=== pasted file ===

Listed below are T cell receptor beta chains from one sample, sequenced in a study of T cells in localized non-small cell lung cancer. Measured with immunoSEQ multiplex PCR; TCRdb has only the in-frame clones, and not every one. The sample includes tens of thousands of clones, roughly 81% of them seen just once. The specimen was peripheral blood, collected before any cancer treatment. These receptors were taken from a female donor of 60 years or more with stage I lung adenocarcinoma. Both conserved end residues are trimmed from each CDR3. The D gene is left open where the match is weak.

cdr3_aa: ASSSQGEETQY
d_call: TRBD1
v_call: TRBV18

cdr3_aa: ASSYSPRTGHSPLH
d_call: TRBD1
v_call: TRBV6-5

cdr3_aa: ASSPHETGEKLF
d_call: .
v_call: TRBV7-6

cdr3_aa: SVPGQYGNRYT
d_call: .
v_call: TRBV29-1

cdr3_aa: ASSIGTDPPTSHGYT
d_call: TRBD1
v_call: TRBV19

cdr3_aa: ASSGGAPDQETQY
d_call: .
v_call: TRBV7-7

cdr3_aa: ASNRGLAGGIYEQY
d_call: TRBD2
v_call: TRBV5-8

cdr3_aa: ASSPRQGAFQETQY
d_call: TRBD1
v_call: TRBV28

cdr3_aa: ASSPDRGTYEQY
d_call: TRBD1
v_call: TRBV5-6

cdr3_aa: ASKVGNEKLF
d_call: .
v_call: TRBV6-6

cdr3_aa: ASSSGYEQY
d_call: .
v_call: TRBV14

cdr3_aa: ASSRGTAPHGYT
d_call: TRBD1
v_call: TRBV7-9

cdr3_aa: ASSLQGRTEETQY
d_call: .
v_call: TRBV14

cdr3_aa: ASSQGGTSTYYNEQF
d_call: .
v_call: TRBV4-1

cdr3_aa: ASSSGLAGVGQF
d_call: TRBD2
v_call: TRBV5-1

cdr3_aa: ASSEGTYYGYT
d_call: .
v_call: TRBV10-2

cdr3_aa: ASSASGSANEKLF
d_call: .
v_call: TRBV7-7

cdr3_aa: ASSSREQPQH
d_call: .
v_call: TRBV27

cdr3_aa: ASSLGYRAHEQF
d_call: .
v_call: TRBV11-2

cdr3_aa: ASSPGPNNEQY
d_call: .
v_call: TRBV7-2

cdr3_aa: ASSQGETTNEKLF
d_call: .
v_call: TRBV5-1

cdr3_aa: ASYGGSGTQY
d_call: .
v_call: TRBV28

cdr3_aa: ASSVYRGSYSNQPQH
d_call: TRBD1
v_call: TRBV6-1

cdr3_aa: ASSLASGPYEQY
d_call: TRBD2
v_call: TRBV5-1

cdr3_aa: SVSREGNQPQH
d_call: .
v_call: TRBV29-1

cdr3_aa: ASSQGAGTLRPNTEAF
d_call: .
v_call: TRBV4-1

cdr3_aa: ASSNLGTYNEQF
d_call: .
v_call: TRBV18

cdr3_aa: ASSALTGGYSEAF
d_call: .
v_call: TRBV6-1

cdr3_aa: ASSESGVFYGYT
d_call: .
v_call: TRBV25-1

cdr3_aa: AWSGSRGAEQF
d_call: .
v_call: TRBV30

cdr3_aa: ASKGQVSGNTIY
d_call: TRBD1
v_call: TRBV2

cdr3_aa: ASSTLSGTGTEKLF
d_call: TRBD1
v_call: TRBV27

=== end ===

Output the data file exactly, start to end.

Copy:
Listed below are T cell receptor beta chains from one sample, sequenced in a study of T cells in localized non-small cell lung cancer. Measured with immunoSEQ multiplex PCR; TCRdb has only the in-frame clones, and not every one. The sample includes tens of thousands of clones, roughly 81% of them seen just once. The specimen was peripheral blood, collected before any cancer treatment. These receptors were taken from a female donor of 60 years or more with stage I lung adenocarcinoma. Both conserved end residues are trimmed from each CDR3. The D gene is left open where the match is weak.

cdr3_aa: ASSSQGEETQY
d_call: TRBD1
v_call: TRBV18

cdr3_aa: ASSYSPRTGHSPLH
d_call: TRBD1
v_call: TRBV6-5

cdr3_aa: ASSPHETGEKLF
d_call: .
v_call: TRBV7-6

cdr3_aa: SVPGQYGNRYT
d_call: .
v_call: TRBV29-1

cdr3_aa: ASSIGTDPPTSHGYT
d_call: TRBD1
v_call: TRBV19

cdr3_aa: ASSGGAPDQETQY
d_call: .
v_call: TRBV7-7

cdr3_aa: ASNRGLAGGIYEQY
d_call: TRBD2
v_call: TRBV5-8

cdr3_aa: ASSPRQGAFQETQY
d_call: TRBD1
v_call: TRBV28

cdr3_aa: ASSPDRGTYEQY
d_call: TRBD1
v_call: TRBV5-6

cdr3_aa: ASKVGNEKLF
d_call: .
v_call: TRBV6-6

cdr3_aa: ASSSGYEQY
d_call: .
v_call: TRBV14

cdr3_aa: ASSRGTAPHGYT
d_call: TRBD1
v_call: TRBV7-9

cdr3_aa: ASSLQGRTEETQY
d_call: .
v_call: TRBV14

cdr3_aa: ASSQGGTSTYYNEQF
d_call: .
v_call: TRBV4-1

cdr3_aa: ASSSGLAGVGQF
d_call: TRBD2
v_call: TRBV5-1

cdr3_aa: ASSEGTYYGYT
d_call: .
v_call: TRBV10-2

cdr3_aa: ASSASGSANEKLF
d_call: .
v_call: TRBV7-7

cdr3_aa: ASSSREQPQH
d_call: .
v_call: TRBV27

cdr3_aa: ASSLGYRAHEQF
d_call: .
v_call: TRBV11-2

cdr3_aa: ASSPGPNNEQY
d_call: .
v_call: TRBV7-2

cdr3_aa: ASSQGETTNEKLF
d_call: .
v_call: TRBV5-1

cdr3_aa: ASYGGSGTQY
d_call: .
v_call: TRBV28

cdr3_aa: ASSVYRGSYSNQPQH
d_call: TRBD1
v_call: TRBV6-1

cdr3_aa: ASSLASGPYEQY
d_call: TRBD2
v_call: TRBV5-1

cdr3_aa: SVSREGNQPQH
d_call: .
v_call: TRBV29-1

cdr3_aa: ASSQGAGTLRPNTEAF
d_call: .
v_call: TRBV4-1

cdr3_aa: ASSNLGTYNEQF
d_call: .
v_call: TRBV18

cdr3_aa: ASSALTGGYSEAF
d_call: .
v_call: TRBV6-1

cdr3_aa: ASSESGVFYGYT
d_call: .
v_call: TRBV25-1

cdr3_aa: AWSGSRGAEQF
d_call: .
v_call: TRBV30

cdr3_aa: ASKGQVSGNTIY
d_call: TRBD1
v_call: TRBV2

cdr3_aa: ASSTLSGTGTEKLF
d_call: TRBD1
v_call: TRBV27